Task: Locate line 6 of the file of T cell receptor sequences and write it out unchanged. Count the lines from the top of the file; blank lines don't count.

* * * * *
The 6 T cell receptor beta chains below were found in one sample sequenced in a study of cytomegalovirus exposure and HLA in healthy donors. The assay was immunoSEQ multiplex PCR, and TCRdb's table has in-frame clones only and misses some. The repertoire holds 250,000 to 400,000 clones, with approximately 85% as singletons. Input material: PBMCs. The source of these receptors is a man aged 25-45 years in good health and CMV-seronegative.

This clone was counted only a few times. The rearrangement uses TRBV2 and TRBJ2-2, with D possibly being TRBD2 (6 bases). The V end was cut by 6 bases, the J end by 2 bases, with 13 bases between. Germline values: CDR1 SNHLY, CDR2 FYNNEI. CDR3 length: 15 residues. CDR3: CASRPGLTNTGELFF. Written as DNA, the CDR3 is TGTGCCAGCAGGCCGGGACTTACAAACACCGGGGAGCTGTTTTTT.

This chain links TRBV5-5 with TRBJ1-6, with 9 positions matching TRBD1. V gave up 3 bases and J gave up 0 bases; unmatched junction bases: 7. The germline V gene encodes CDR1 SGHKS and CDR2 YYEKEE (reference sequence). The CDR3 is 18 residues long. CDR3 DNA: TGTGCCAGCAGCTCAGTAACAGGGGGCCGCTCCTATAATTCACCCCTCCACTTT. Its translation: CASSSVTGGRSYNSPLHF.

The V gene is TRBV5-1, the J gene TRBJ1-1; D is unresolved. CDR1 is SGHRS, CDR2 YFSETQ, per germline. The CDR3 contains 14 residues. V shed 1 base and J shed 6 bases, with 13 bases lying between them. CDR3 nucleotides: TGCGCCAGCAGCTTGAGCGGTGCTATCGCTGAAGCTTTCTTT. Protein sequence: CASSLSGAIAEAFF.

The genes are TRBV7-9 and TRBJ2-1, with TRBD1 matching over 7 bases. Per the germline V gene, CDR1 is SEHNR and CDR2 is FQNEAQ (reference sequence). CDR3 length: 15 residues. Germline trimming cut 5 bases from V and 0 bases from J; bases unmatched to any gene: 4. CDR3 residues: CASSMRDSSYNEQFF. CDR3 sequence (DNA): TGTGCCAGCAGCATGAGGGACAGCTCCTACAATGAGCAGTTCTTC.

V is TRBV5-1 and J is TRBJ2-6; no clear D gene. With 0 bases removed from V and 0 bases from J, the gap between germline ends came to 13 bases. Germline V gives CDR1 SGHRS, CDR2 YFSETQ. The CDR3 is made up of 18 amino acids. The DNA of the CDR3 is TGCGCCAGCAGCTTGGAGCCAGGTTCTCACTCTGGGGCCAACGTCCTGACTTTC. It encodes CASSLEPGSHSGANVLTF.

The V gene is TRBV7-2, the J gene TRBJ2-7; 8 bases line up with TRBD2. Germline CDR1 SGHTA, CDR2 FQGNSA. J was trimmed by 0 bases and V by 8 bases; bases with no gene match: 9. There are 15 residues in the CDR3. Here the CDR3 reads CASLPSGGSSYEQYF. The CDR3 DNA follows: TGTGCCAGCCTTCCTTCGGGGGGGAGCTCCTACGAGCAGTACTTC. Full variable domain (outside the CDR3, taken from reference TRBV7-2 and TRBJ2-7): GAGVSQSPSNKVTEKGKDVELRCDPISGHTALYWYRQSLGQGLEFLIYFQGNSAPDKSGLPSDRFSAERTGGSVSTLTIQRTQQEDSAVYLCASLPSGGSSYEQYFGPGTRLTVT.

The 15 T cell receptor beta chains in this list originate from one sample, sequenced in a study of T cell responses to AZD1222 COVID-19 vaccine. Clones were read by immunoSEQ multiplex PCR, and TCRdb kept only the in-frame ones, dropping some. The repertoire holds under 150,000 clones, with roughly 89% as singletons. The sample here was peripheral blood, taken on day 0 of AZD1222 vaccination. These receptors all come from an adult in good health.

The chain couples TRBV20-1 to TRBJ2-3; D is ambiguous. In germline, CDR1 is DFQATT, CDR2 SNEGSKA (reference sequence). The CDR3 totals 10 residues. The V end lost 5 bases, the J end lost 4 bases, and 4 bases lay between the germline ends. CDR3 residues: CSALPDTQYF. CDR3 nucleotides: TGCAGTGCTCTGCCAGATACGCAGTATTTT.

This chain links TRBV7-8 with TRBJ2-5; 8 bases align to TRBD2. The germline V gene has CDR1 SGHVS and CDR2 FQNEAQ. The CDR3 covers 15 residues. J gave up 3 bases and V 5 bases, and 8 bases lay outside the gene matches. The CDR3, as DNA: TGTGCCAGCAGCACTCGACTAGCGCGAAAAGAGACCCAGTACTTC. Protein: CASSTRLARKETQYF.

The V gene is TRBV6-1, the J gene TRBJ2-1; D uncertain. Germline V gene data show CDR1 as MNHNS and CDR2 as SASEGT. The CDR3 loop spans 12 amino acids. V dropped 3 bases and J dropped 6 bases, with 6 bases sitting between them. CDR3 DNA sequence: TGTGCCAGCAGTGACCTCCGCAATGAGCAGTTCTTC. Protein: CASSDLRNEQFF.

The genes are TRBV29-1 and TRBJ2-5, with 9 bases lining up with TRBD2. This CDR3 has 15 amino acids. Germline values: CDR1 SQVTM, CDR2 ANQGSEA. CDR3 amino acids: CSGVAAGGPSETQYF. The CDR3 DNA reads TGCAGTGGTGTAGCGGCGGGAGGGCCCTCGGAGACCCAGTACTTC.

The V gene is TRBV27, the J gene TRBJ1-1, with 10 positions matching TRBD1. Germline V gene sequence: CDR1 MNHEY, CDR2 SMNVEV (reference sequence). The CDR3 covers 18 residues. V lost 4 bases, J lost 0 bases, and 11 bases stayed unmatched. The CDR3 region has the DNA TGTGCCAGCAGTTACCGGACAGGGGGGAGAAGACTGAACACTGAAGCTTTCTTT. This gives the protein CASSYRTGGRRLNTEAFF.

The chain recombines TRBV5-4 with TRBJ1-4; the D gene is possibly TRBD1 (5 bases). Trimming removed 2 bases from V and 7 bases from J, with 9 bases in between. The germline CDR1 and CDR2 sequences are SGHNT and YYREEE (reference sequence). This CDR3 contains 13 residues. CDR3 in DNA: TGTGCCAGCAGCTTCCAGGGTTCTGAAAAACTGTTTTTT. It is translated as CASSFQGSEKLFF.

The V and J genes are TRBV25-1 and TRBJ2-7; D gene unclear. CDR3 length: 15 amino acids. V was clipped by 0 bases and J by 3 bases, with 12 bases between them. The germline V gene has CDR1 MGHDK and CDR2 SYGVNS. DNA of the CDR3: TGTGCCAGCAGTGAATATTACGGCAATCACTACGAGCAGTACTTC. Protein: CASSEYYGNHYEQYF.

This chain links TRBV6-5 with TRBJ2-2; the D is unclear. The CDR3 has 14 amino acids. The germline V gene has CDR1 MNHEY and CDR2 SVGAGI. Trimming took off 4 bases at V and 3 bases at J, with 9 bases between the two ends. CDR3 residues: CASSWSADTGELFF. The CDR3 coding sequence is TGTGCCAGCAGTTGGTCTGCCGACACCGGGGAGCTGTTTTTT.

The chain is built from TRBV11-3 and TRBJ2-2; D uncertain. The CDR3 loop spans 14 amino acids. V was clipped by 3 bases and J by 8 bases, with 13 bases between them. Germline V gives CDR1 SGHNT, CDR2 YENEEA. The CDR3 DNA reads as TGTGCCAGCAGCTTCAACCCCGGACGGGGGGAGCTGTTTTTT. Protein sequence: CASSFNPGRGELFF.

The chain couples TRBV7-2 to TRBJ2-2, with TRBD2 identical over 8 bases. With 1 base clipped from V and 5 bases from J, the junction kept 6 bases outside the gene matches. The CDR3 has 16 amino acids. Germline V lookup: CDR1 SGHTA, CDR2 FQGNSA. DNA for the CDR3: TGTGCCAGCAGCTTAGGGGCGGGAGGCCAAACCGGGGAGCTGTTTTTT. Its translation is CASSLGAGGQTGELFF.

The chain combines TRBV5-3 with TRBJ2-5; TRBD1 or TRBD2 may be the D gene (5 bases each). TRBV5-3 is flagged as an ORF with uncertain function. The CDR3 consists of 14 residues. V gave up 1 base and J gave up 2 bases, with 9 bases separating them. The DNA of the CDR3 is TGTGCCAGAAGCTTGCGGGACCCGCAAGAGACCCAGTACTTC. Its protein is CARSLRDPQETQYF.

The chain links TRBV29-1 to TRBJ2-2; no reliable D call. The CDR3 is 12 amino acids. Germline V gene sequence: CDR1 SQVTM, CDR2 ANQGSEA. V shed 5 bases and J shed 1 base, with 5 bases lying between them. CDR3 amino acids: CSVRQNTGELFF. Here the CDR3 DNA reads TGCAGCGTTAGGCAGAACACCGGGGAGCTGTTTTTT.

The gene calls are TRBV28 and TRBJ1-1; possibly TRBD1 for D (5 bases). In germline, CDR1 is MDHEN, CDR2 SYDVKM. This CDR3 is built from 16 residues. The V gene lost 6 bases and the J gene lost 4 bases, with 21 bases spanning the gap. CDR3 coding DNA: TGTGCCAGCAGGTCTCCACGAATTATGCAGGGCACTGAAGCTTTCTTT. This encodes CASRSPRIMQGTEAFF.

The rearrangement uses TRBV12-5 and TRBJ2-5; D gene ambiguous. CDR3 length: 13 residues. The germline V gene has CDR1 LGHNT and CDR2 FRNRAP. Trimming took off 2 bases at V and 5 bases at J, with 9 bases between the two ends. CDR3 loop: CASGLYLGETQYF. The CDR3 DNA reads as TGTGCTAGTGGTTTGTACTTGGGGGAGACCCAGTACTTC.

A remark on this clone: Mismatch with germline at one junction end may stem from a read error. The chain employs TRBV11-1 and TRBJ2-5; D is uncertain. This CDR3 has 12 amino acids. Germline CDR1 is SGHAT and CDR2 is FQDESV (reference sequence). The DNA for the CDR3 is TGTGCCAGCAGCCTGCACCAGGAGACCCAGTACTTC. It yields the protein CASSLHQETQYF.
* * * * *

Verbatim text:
V is TRBV5-1 and J is TRBJ2-6; no clear D gene. With 0 bases removed from V and 0 bases from J, the gap between germline ends came to 13 bases. Germline V gives CDR1 SGHRS, CDR2 YFSETQ. The CDR3 is made up of 18 amino acids. The DNA of the CDR3 is TGCGCCAGCAGCTTGGAGCCAGGTTCTCACTCTGGGGCCAACGTCCTGACTTTC. It encodes CASSLEPGSHSGANVLTF.